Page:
The social structure of the Neanderthal people is not well understood. Recent research suggests that, at least in Siberia, Neanderthals lived in groups of 10 to 20 individuals—like today’s mountain gorillas, an endangered species.
The study was carried out by a global team of scientists, including Swedish geneticist Svante Paabo, who won the Nobel Prize in Medicine this month. His work maps our genetic relationships to the Neanderthals.
Unlike many archaeological sites where fossils have been built up over a long period of time, genetic studies of 11 Neanderthals found in Sakirskaya Cave – in the Altai Mountains near the Russian border with Kazakhstan, Mongolia and China – showed that many of them were close relatives. They all lived at the same time.
“Zagirskaya Cave is essentially a moment of life and death in this cave 54,000 years ago,” said Richard G. Roberts said. An interview.
“Most archaeological sites, things are slowly piled up and chewed up by hyenas or something like that,” he said. “You don’t get sites that are really full of substance. It was full of bones, Neanderthal bones, animal bones, artifacts. It was a moment, literally frozen in time.
Scientists used DNA extracted from fossils found in Sakirskaya Cave and two other Neanderthals found in a nearby cave to map the relationships between the individuals and look for clues about how they lived.
Sakirskaya Cave is located high on a ridge, overlooking a floodplain where bison and other animals once grazed, Roberts said. Researchers found stone tools and bison bones buried with the remains in the cave.
Genetic data obtained from the teeth and bone fragments showed that the individuals included a father and his daughter, a pair of second cousins, perhaps an aunt or uncle, a niece or nephew, Roberts said. Father’s Mitochondrial DNA — the set of genes passed from mothers to their children — was similar to the other two men in the cave, he said, suggesting they may have had a common maternal ancestor.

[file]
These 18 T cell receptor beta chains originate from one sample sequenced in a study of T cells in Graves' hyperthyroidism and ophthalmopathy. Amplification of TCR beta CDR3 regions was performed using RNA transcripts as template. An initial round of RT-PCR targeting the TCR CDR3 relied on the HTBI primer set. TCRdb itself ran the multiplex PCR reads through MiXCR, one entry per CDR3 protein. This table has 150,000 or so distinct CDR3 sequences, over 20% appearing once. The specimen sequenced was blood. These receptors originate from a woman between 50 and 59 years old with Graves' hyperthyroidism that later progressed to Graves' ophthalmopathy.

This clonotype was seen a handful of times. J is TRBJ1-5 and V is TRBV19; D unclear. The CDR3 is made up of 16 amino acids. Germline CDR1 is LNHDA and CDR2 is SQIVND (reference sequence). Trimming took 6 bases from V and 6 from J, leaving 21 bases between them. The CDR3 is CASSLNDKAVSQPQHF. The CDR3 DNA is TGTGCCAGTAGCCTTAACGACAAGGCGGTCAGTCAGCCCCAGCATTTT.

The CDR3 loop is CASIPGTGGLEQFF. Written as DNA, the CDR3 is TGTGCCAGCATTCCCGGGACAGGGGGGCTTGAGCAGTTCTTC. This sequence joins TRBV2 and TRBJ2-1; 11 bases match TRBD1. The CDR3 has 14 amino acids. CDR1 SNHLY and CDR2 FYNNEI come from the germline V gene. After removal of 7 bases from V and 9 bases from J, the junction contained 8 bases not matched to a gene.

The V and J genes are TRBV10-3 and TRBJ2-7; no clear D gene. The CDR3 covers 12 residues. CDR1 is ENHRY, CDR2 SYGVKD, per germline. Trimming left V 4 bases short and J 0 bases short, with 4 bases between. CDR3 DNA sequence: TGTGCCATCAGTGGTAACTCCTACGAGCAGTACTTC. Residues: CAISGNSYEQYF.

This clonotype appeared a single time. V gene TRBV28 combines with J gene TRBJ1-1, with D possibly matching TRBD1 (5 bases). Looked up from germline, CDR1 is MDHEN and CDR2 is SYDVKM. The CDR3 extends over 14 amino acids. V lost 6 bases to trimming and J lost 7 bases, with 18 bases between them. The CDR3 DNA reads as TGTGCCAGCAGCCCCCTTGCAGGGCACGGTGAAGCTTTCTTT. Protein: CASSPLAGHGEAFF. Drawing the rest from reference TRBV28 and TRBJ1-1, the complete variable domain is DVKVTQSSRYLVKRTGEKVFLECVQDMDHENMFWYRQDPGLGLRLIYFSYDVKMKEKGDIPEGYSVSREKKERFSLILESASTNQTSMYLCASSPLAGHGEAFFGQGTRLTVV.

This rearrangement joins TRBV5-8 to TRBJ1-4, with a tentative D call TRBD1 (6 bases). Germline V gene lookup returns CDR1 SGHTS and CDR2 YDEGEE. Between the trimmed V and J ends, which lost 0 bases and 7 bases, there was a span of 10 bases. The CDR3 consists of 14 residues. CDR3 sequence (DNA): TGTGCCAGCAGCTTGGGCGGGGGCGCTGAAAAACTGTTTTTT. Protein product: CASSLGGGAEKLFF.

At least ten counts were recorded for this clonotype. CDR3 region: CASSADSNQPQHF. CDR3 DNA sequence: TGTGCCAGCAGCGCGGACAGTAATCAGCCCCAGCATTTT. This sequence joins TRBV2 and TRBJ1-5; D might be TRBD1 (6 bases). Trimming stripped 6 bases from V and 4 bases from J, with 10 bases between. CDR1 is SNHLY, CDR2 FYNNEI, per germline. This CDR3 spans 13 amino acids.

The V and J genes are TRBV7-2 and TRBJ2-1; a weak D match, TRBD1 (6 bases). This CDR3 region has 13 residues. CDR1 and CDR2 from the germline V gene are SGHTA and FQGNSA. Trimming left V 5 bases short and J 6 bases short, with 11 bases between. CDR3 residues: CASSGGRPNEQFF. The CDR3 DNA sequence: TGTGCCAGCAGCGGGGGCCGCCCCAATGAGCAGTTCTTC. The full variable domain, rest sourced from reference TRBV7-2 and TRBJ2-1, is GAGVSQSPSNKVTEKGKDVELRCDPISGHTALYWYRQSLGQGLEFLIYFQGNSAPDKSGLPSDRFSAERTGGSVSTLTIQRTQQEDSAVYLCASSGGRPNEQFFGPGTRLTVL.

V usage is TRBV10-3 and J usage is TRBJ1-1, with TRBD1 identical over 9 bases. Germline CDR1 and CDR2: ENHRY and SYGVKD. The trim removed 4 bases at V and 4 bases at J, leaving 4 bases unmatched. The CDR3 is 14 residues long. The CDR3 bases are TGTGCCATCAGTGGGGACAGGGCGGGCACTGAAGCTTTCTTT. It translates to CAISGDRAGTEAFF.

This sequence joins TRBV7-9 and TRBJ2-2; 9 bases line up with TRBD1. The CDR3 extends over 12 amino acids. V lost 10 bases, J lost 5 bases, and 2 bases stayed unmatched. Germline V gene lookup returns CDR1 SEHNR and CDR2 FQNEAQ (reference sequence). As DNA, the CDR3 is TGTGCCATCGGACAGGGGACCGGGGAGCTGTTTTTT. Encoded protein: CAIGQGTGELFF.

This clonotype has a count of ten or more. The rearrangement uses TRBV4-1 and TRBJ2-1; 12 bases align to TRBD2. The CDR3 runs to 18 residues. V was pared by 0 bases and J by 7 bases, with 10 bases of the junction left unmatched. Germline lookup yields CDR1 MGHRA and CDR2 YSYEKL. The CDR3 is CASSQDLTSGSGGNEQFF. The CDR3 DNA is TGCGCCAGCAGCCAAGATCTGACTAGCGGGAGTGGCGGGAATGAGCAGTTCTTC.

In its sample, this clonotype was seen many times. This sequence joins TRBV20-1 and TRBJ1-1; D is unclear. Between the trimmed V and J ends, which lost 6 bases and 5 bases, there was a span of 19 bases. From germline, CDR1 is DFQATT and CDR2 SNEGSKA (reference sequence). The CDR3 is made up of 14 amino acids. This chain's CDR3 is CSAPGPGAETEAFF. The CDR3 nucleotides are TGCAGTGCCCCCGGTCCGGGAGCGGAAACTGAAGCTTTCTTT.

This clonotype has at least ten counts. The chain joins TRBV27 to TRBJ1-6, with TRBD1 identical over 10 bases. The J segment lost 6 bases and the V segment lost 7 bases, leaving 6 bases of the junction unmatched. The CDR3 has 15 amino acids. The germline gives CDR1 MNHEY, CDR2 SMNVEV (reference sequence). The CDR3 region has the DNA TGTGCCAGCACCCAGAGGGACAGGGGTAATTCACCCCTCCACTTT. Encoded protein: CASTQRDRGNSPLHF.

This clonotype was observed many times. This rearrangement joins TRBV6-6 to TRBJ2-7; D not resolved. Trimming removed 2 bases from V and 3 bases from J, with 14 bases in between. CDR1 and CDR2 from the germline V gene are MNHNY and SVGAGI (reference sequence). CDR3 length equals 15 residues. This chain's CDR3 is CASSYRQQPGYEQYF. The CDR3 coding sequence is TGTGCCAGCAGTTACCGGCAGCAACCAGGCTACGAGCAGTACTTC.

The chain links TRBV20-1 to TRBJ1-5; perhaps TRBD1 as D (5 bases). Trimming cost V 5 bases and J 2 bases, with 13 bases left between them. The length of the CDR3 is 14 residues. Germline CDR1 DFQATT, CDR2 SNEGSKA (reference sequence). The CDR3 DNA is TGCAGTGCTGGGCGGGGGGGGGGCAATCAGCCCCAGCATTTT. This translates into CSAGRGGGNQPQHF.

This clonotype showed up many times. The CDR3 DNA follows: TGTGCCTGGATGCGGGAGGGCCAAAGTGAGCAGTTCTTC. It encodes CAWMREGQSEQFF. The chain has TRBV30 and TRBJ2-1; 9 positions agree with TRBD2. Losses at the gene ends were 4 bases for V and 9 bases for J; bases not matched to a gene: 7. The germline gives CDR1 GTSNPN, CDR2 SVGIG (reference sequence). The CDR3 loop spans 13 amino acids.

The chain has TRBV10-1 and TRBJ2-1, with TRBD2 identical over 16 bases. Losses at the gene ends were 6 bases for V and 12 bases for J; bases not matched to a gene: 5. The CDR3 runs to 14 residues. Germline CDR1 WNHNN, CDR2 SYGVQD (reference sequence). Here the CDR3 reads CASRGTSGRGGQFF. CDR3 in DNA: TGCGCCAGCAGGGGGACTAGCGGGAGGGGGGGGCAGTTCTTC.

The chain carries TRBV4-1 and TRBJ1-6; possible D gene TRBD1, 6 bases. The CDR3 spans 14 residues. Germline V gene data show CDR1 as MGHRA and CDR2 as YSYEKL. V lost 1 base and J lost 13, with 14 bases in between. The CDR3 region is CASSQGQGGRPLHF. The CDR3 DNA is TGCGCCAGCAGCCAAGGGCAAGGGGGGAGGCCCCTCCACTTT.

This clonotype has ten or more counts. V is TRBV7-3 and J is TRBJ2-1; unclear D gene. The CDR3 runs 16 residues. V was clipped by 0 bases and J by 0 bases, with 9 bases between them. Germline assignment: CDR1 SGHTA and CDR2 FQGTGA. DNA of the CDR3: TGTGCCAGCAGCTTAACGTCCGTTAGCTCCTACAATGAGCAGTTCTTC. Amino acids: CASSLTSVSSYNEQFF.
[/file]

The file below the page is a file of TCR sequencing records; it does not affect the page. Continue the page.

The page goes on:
“They’re so closely related, it’s really like a clan living in this cave,” he said. “The idea that they could continue generation after generation is impossible. I think they all died very close in time. Maybe it was a terrible storm. They are in Siberia.
The study also revealed that the genetic diversity of Y chromosomes (passed only through the male line) is much lower than that of the mitochondrial DNA of individuals. Men. That pattern is also seen in many human societies, where women leave their husbands’ families before they get married and have children.
Previous work by Swedish geneticist Papo has shown that Neanderthals intermingled with prehistoric humans after migrating out of Africa, and that remnants of that interaction live on in the genomes of many present-day people. During the epidemic, he found that a genetic risk factor was associated Severe cases of Covid-19 It spread from Neanderthals, carried by half the population in South Asia and 1 in 6 in Europe.
The sample size of the latest study was small and may not be representative of the social life of the entire Neanderthal population, the authors say.
“If we could reproduce [the study] In some other places, we might understand how Neanderthals lived their lives and maybe have some clues as to why they went extinct, but we don’t,” said Roberts, the Australian scholar. “We are very similar. So why are we the only ones left on this planet?“
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